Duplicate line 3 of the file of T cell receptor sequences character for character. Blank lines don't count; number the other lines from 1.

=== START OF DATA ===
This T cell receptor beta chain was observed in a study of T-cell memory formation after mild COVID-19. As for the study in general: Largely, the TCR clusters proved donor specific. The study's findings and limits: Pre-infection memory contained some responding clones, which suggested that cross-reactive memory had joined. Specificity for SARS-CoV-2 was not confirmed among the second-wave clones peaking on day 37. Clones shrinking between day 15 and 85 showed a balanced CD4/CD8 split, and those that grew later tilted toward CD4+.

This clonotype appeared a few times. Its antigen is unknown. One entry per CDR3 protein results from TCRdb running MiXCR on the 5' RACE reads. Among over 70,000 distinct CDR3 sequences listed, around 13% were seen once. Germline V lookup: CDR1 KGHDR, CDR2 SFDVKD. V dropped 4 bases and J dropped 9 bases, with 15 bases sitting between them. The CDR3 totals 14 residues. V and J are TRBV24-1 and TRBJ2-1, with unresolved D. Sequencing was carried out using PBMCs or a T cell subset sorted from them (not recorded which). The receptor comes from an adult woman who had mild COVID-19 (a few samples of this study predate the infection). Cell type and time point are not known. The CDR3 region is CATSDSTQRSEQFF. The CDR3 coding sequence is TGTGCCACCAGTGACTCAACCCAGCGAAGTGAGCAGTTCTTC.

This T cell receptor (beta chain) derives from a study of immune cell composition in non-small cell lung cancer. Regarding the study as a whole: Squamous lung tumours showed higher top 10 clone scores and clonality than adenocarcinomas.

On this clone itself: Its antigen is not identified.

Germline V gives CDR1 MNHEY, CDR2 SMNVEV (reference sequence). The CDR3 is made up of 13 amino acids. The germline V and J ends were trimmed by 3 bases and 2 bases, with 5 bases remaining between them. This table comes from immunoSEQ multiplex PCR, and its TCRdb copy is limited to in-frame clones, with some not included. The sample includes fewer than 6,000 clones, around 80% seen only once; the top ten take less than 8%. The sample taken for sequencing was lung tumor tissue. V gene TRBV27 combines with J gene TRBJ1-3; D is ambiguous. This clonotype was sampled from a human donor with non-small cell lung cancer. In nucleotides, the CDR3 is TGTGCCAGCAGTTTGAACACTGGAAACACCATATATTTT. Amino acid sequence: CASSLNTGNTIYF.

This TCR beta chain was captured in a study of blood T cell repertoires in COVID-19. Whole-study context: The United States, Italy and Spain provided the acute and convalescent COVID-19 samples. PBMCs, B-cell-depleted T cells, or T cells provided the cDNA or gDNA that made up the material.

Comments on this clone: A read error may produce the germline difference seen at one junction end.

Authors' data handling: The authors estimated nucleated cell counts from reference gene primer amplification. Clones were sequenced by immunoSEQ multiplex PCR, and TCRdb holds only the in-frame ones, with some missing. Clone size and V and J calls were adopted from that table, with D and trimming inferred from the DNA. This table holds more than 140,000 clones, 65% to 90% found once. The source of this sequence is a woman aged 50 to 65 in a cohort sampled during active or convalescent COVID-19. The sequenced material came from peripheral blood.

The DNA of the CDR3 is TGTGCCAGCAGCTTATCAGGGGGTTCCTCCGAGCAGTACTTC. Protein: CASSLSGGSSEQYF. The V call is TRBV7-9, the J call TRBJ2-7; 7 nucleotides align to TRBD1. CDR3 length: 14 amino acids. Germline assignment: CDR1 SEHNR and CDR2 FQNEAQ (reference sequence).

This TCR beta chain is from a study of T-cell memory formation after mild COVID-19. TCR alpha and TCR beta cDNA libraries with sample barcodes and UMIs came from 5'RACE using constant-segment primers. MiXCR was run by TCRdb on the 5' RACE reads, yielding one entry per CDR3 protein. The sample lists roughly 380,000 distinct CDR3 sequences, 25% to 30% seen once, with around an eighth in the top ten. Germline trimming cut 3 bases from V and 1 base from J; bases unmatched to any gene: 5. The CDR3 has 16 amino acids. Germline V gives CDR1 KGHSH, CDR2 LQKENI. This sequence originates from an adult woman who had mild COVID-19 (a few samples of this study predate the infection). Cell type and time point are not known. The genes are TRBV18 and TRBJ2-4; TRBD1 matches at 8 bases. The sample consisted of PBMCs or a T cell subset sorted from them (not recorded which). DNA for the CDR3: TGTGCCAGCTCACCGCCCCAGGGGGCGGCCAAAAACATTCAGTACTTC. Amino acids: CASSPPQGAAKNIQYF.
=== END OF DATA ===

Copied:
This T cell receptor (beta chain) derives from a study of immune cell composition in non-small cell lung cancer. Regarding the study as a whole: Squamous lung tumours showed higher top 10 clone scores and clonality than adenocarcinomas.